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Blackout! 2

Method Man & Redman

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Album Review

With each having individual obligations all over the place, it took ten years for Method Man and Redman to record a follow-up to 1999's beloved Blackout!, but one listen and you'd think it had only been ten days. Interplay during the intro proves that none of the chemistry is lost, then the slow-grinding "I'm Dope Ni**a" declares that happy and horribly high days are here again, with mentions of Club Nouveau plus Tango & Cash putting a date stamp on the duo. Their fine vintage is displayed two tracks later when "Dangerous MCees" spits "Even Herbie Hancock know where to Rockit" over a beat that's identifiably Erick Sermon. It's topped by the Phyllis Hyman loop Pete Rock cuts for the preceding track, "A-Yo," a superior weekend anthem featuring Saukrates from Redman's Gilla House group. With the sound of the South having exploded since the first Blackout!, the hypnotic highlight "City Lights" with guest Bun B plus a UGK sample is identifiable as post-2000. Also of its time is the dreaded Auto-Tune device, which corrects some pitch here and there, although its polish is negated on "I Know Sumptn" by the very Redman lyric "Check my bowel baby/This is the mother load." Mentions of riding jet skis on land and all sorts of other absurdities sit next to innovative viewpoints on sleaze, then "Dis Iz 4 All My Smokers" does the weed song right as the blunt brothers roll over a DJ Scratch track that sounds heavily influenced by RZA. Speaking of Wu-Tang members, Raekwon and Ghostface appear on the key cut "Four Minutes to Lock Down," an intense barrage of Shaolin lyrics that helps anchor an album that's often just a party on wax. The original deserves the top spot, but think of this as the Godfather Part II of reckless boom-bap rap and you've got an idea of how well this Blackout! satisfies.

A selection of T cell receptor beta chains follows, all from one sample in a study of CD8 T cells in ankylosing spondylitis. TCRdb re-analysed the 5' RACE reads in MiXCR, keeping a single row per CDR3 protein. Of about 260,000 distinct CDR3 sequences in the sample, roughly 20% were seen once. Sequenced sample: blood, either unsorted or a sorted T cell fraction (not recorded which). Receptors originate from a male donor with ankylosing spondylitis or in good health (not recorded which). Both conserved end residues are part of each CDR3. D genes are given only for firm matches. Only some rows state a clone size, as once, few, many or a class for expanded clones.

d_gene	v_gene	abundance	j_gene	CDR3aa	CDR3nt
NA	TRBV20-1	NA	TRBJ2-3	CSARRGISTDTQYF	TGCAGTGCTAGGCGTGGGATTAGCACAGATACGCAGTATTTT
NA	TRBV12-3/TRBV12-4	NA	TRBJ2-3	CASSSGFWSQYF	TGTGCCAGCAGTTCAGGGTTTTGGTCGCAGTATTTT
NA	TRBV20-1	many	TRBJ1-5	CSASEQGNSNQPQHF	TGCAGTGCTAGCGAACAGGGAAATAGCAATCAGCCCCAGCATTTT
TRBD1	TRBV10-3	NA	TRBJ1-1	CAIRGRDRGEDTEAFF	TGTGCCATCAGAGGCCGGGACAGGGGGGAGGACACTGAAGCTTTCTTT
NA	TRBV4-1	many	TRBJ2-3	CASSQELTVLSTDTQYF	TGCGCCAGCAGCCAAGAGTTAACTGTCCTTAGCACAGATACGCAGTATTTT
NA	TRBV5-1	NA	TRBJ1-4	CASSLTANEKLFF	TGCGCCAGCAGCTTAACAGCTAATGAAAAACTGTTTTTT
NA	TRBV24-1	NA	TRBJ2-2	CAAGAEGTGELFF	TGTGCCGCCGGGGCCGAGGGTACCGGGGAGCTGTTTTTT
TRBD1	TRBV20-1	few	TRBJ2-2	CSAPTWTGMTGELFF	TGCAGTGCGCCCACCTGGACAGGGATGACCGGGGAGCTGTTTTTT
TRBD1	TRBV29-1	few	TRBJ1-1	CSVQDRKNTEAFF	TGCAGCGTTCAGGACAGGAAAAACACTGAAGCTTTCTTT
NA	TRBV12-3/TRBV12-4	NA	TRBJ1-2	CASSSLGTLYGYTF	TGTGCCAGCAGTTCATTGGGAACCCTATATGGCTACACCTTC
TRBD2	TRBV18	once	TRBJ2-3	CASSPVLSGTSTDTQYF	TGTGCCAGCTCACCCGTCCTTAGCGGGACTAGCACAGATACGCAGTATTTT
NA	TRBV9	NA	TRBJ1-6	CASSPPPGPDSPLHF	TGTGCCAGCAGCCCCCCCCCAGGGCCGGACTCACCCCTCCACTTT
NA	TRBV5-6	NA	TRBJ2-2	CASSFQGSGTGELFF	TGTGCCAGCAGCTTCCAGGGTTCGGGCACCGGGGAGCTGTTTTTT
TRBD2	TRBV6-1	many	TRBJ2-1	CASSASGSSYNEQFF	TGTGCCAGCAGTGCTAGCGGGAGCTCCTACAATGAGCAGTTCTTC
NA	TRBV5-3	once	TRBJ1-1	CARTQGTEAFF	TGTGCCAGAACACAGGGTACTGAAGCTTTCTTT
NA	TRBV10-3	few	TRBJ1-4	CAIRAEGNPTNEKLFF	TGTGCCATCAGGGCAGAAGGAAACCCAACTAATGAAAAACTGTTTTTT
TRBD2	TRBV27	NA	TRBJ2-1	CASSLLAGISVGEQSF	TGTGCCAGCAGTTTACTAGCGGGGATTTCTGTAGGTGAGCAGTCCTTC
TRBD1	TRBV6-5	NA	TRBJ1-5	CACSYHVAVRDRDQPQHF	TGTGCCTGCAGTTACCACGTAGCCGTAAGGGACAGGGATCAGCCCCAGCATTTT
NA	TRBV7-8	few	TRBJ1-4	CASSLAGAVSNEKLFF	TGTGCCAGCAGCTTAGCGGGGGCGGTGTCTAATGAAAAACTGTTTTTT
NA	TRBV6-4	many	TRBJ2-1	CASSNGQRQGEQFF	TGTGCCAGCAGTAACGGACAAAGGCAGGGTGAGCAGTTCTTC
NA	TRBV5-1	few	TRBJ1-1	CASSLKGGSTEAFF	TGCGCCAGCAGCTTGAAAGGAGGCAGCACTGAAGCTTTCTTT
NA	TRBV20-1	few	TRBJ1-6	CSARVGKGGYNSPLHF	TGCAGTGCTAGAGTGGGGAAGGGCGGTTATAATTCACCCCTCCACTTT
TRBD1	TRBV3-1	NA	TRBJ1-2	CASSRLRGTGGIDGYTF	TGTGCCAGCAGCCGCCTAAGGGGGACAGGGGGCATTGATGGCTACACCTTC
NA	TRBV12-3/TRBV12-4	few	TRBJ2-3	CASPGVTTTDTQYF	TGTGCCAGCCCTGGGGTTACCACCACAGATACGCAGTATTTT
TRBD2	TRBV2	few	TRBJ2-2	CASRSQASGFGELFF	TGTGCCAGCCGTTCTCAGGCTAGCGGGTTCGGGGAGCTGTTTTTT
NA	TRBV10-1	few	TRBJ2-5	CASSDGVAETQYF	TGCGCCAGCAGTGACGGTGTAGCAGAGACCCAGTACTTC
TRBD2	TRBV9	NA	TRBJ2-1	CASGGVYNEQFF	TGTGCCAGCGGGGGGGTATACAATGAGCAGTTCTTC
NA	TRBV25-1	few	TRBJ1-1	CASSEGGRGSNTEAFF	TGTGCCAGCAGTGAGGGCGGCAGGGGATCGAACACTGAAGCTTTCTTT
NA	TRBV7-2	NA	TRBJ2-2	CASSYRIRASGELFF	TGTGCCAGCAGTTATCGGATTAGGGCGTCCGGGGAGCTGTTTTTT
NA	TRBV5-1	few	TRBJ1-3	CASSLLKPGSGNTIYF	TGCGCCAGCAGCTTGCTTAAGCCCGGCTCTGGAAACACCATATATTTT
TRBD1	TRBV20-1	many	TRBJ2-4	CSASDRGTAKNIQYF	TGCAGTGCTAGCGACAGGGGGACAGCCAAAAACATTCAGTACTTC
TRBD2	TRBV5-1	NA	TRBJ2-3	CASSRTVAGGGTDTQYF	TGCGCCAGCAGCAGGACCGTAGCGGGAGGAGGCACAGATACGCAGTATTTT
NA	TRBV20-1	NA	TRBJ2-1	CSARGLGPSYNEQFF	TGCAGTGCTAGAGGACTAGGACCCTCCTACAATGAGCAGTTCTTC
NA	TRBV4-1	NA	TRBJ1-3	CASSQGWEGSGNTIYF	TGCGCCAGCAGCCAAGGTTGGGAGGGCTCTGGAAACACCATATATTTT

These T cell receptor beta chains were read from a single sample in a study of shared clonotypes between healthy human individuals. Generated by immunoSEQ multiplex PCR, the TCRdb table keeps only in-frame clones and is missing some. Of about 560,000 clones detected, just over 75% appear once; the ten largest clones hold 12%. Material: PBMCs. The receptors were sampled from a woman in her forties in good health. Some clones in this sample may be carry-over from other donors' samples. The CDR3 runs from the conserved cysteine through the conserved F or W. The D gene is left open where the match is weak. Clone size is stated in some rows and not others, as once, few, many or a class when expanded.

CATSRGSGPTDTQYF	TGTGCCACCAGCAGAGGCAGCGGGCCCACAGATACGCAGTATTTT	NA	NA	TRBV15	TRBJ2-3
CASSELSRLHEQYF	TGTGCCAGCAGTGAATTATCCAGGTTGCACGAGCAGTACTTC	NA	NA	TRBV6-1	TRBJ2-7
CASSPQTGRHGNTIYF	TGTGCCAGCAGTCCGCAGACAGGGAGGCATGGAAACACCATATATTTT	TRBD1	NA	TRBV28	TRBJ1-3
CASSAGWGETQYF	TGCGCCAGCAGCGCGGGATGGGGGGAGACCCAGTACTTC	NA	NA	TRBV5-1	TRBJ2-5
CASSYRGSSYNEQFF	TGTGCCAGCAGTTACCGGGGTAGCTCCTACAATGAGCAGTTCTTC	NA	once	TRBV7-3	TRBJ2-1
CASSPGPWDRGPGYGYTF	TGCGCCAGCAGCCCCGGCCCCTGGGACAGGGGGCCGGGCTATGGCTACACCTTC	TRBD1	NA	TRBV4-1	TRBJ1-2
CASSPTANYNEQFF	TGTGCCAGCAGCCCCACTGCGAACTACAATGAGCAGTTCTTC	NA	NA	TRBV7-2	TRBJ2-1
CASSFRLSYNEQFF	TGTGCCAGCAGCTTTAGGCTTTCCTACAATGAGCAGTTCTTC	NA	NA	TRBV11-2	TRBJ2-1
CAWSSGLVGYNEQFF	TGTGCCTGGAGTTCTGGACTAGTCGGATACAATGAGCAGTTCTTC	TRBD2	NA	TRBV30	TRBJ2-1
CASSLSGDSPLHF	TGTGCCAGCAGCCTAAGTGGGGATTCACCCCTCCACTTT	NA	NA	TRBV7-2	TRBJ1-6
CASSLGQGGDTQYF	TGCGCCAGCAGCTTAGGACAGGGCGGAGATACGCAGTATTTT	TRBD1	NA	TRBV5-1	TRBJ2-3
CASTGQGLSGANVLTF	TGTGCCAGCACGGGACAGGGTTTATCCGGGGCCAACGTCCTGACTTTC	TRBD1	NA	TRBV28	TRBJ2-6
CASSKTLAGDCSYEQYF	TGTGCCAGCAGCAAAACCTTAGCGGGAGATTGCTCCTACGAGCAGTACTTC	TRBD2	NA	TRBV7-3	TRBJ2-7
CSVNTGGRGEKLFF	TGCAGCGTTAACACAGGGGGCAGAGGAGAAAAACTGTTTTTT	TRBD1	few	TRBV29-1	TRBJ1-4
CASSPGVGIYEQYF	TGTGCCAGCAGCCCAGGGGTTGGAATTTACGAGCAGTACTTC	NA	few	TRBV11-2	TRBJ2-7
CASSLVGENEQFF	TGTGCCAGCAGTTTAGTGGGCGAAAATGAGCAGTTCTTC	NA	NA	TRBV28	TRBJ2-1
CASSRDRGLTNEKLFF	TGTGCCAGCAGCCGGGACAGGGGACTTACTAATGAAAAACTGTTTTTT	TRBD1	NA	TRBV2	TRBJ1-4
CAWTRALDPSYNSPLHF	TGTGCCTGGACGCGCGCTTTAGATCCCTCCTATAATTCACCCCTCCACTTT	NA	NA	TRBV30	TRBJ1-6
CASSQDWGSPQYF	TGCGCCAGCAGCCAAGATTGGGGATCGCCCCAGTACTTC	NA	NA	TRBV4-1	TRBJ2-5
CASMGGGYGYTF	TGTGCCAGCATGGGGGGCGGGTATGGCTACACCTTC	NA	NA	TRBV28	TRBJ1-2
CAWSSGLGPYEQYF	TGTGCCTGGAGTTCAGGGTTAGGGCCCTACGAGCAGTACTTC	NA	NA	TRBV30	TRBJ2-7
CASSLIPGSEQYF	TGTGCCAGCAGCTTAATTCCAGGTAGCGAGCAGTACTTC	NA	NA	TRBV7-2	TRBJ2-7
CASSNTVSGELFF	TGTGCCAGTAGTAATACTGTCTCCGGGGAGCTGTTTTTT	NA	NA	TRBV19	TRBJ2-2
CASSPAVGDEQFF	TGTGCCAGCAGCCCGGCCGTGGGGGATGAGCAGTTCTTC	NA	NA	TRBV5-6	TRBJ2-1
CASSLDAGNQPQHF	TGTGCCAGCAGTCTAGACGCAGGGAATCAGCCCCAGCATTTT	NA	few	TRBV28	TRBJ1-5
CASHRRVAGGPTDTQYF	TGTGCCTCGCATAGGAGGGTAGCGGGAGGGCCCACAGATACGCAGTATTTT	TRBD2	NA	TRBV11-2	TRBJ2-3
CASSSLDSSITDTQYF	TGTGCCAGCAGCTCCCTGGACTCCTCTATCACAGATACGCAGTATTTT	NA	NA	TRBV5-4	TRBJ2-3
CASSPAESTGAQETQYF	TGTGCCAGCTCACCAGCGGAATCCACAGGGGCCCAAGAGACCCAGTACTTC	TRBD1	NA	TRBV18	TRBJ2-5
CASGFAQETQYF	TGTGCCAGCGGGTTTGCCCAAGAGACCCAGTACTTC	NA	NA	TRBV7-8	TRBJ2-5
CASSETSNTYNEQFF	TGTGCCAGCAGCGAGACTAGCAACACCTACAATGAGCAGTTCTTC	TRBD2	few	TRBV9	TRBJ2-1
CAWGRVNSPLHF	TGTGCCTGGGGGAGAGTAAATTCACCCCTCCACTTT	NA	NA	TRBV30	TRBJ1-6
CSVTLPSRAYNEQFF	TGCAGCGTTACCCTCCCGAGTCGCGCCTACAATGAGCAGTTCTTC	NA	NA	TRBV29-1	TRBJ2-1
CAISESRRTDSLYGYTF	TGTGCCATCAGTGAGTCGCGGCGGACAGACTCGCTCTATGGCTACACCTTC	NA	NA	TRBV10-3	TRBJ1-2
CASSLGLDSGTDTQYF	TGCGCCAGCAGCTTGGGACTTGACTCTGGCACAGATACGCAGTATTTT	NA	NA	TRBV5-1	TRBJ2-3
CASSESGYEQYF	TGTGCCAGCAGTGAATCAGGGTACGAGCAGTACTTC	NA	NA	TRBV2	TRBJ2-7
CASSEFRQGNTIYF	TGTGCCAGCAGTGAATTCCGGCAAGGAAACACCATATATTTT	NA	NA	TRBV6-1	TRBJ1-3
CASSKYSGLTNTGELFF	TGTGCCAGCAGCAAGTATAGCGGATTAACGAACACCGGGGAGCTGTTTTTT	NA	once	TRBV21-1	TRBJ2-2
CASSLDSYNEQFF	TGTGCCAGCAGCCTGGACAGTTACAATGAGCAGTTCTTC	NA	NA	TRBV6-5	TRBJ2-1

Biography

Born: 01 April 1971 in Hempsted, NY

Genre: Hip-Hop/Rap

Years Active: '90s, '00s, '10s

Method Man was the first — and biggest — solo star to emerge from the groundbreaking Wu-Tang Clan. His mush-mouthed, sandpaper-rough bellow (at times recalling EPMD's Erick Sermon) and imaginative rhymes easily made him one of the most recognizable, unpredictable MCs in the group, yet his flow was more deliberate and laid-back than the Wu's resident loose cannon, Ol' Dirty Bastard. On his solo records, Method Man developed a persona that swung from offhand, understated menace to raucous...
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Blackout! 2, Method Man
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